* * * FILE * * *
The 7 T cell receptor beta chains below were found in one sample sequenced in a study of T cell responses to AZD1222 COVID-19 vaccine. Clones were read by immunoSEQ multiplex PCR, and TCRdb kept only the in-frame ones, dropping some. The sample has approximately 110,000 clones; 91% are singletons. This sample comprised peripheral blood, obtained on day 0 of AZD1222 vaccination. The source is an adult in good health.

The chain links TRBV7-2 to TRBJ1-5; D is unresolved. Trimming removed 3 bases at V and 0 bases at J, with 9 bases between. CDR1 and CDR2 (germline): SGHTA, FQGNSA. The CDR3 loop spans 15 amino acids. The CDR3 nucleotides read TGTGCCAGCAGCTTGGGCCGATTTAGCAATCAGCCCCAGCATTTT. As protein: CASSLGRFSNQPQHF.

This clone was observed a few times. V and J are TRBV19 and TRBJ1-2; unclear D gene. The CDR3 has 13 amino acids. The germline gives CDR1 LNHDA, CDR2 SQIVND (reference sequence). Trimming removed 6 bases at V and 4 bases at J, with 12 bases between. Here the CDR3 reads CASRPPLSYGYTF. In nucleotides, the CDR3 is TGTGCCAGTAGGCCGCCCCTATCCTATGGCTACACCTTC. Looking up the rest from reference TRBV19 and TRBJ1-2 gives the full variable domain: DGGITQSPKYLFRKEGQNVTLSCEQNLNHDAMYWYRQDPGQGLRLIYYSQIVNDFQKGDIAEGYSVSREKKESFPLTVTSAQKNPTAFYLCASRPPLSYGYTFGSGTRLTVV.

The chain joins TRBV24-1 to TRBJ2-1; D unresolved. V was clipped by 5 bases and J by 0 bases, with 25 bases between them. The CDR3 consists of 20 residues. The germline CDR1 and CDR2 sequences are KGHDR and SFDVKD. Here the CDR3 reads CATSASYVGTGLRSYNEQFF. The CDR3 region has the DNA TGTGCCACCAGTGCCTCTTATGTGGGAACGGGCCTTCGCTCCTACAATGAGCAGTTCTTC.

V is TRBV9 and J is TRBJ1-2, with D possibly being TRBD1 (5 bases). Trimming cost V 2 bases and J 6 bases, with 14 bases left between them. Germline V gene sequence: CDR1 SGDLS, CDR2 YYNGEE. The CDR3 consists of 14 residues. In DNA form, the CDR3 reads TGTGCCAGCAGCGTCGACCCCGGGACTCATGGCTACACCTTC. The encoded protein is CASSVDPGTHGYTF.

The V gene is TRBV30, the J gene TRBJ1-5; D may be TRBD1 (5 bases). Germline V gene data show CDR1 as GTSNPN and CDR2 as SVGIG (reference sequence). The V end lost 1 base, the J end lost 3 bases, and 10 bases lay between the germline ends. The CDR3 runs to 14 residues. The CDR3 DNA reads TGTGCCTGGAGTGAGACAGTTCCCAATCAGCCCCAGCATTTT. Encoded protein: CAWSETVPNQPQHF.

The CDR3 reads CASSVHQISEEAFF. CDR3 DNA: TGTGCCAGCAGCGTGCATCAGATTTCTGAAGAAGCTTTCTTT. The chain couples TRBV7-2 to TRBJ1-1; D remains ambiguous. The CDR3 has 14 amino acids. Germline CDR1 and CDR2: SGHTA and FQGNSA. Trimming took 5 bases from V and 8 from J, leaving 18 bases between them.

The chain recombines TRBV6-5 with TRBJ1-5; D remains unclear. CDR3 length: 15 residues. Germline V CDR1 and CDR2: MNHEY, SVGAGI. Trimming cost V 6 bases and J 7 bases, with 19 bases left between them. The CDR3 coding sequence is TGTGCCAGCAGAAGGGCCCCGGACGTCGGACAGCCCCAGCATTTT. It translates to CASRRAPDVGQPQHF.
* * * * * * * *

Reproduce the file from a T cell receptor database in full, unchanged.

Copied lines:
The 7 T cell receptor beta chains below were found in one sample sequenced in a study of T cell responses to AZD1222 COVID-19 vaccine. Clones were read by immunoSEQ multiplex PCR, and TCRdb kept only the in-frame ones, dropping some. The sample has approximately 110,000 clones; 91% are singletons. This sample comprised peripheral blood, obtained on day 0 of AZD1222 vaccination. The source is an adult in good health.

The chain links TRBV7-2 to TRBJ1-5; D is unresolved. Trimming removed 3 bases at V and 0 bases at J, with 9 bases between. CDR1 and CDR2 (germline): SGHTA, FQGNSA. The CDR3 loop spans 15 amino acids. The CDR3 nucleotides read TGTGCCAGCAGCTTGGGCCGATTTAGCAATCAGCCCCAGCATTTT. As protein: CASSLGRFSNQPQHF.

This clone was observed a few times. V and J are TRBV19 and TRBJ1-2; unclear D gene. The CDR3 has 13 amino acids. The germline gives CDR1 LNHDA, CDR2 SQIVND (reference sequence). Trimming removed 6 bases at V and 4 bases at J, with 12 bases between. Here the CDR3 reads CASRPPLSYGYTF. In nucleotides, the CDR3 is TGTGCCAGTAGGCCGCCCCTATCCTATGGCTACACCTTC. Looking up the rest from reference TRBV19 and TRBJ1-2 gives the full variable domain: DGGITQSPKYLFRKEGQNVTLSCEQNLNHDAMYWYRQDPGQGLRLIYYSQIVNDFQKGDIAEGYSVSREKKESFPLTVTSAQKNPTAFYLCASRPPLSYGYTFGSGTRLTVV.

The chain joins TRBV24-1 to TRBJ2-1; D unresolved. V was clipped by 5 bases and J by 0 bases, with 25 bases between them. The CDR3 consists of 20 residues. The germline CDR1 and CDR2 sequences are KGHDR and SFDVKD. Here the CDR3 reads CATSASYVGTGLRSYNEQFF. The CDR3 region has the DNA TGTGCCACCAGTGCCTCTTATGTGGGAACGGGCCTTCGCTCCTACAATGAGCAGTTCTTC.

V is TRBV9 and J is TRBJ1-2, with D possibly being TRBD1 (5 bases). Trimming cost V 2 bases and J 6 bases, with 14 bases left between them. Germline V gene sequence: CDR1 SGDLS, CDR2 YYNGEE. The CDR3 consists of 14 residues. In DNA form, the CDR3 reads TGTGCCAGCAGCGTCGACCCCGGGACTCATGGCTACACCTTC. The encoded protein is CASSVDPGTHGYTF.

The V gene is TRBV30, the J gene TRBJ1-5; D may be TRBD1 (5 bases). Germline V gene data show CDR1 as GTSNPN and CDR2 as SVGIG (reference sequence). The V end lost 1 base, the J end lost 3 bases, and 10 bases lay between the germline ends. The CDR3 runs to 14 residues. The CDR3 DNA reads TGTGCCTGGAGTGAGACAGTTCCCAATCAGCCCCAGCATTTT. Encoded protein: CAWSETVPNQPQHF.

The CDR3 reads CASSVHQISEEAFF. CDR3 DNA: TGTGCCAGCAGCGTGCATCAGATTTCTGAAGAAGCTTTCTTT. The chain couples TRBV7-2 to TRBJ1-1; D remains ambiguous. The CDR3 has 14 amino acids. Germline CDR1 and CDR2: SGHTA and FQGNSA. Trimming took 5 bases from V and 8 from J, leaving 18 bases between them.

The chain recombines TRBV6-5 with TRBJ1-5; D remains unclear. CDR3 length: 15 residues. Germline V CDR1 and CDR2: MNHEY, SVGAGI. Trimming cost V 6 bases and J 7 bases, with 19 bases left between them. The CDR3 coding sequence is TGTGCCAGCAGAAGGGCCCCGGACGTCGGACAGCCCCAGCATTTT. It translates to CASRRAPDVGQPQHF.